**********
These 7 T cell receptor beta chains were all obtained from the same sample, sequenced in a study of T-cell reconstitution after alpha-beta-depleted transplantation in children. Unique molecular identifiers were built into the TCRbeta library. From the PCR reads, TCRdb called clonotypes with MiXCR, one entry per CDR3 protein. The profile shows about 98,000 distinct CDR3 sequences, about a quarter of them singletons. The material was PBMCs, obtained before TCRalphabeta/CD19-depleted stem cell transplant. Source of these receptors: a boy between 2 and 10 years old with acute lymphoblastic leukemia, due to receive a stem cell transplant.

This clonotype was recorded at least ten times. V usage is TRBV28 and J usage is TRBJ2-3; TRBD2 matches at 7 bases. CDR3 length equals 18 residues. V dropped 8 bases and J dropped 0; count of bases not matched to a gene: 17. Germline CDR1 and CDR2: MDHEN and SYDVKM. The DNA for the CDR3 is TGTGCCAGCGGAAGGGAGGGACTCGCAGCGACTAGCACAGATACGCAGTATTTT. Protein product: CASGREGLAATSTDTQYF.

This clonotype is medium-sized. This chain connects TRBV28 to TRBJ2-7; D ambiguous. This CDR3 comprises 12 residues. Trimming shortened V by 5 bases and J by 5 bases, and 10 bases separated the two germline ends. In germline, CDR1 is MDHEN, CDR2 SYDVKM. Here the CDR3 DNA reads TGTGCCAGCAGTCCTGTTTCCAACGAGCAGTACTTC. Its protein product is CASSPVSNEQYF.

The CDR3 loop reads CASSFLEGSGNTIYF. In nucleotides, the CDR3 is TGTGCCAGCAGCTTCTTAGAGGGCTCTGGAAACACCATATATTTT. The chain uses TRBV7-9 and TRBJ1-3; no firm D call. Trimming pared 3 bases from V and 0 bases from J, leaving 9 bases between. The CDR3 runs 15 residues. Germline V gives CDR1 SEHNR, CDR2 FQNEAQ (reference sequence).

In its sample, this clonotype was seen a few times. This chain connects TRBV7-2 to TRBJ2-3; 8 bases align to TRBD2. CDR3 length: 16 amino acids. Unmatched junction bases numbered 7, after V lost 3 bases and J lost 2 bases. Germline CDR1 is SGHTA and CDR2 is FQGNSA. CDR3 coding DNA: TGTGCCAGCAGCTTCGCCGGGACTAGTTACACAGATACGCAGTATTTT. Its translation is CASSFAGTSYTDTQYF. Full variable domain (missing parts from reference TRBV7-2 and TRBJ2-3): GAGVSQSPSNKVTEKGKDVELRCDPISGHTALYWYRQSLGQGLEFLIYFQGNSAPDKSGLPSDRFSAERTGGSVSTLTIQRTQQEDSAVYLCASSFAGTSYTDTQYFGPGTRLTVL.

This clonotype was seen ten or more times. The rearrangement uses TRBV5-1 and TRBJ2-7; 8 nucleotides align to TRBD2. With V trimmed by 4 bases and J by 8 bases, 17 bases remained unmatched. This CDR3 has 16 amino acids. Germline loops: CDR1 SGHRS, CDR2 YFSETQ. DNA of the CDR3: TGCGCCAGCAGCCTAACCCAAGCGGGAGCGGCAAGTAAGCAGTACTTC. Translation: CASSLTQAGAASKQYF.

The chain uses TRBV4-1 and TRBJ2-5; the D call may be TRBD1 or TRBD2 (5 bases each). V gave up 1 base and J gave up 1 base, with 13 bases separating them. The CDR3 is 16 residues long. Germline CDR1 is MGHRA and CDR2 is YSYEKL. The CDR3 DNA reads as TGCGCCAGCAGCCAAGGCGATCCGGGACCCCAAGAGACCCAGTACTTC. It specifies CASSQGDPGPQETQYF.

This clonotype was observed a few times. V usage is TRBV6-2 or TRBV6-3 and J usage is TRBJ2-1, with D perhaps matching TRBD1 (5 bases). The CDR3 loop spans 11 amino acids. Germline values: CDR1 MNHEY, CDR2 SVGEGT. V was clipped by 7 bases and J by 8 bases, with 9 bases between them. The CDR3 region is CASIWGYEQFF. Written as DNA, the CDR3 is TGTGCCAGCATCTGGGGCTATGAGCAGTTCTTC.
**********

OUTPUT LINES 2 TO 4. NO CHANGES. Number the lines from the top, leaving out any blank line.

This clonotype was recorded at least ten times. V usage is TRBV28 and J usage is TRBJ2-3; TRBD2 matches at 7 bases. CDR3 length equals 18 residues. V dropped 8 bases and J dropped 0; count of bases not matched to a gene: 17. Germline CDR1 and CDR2: MDHEN and SYDVKM. The DNA for the CDR3 is TGTGCCAGCGGAAGGGAGGGACTCGCAGCGACTAGCACAGATACGCAGTATTTT. Protein product: CASGREGLAATSTDTQYF.

This clonotype is medium-sized. This chain connects TRBV28 to TRBJ2-7; D ambiguous. This CDR3 comprises 12 residues. Trimming shortened V by 5 bases and J by 5 bases, and 10 bases separated the two germline ends. In germline, CDR1 is MDHEN, CDR2 SYDVKM. Here the CDR3 DNA reads TGTGCCAGCAGTCCTGTTTCCAACGAGCAGTACTTC. Its protein product is CASSPVSNEQYF.

The CDR3 loop reads CASSFLEGSGNTIYF. In nucleotides, the CDR3 is TGTGCCAGCAGCTTCTTAGAGGGCTCTGGAAACACCATATATTTT. The chain uses TRBV7-9 and TRBJ1-3; no firm D call. Trimming pared 3 bases from V and 0 bases from J, leaving 9 bases between. The CDR3 runs 15 residues. Germline V gives CDR1 SEHNR, CDR2 FQNEAQ (reference sequence).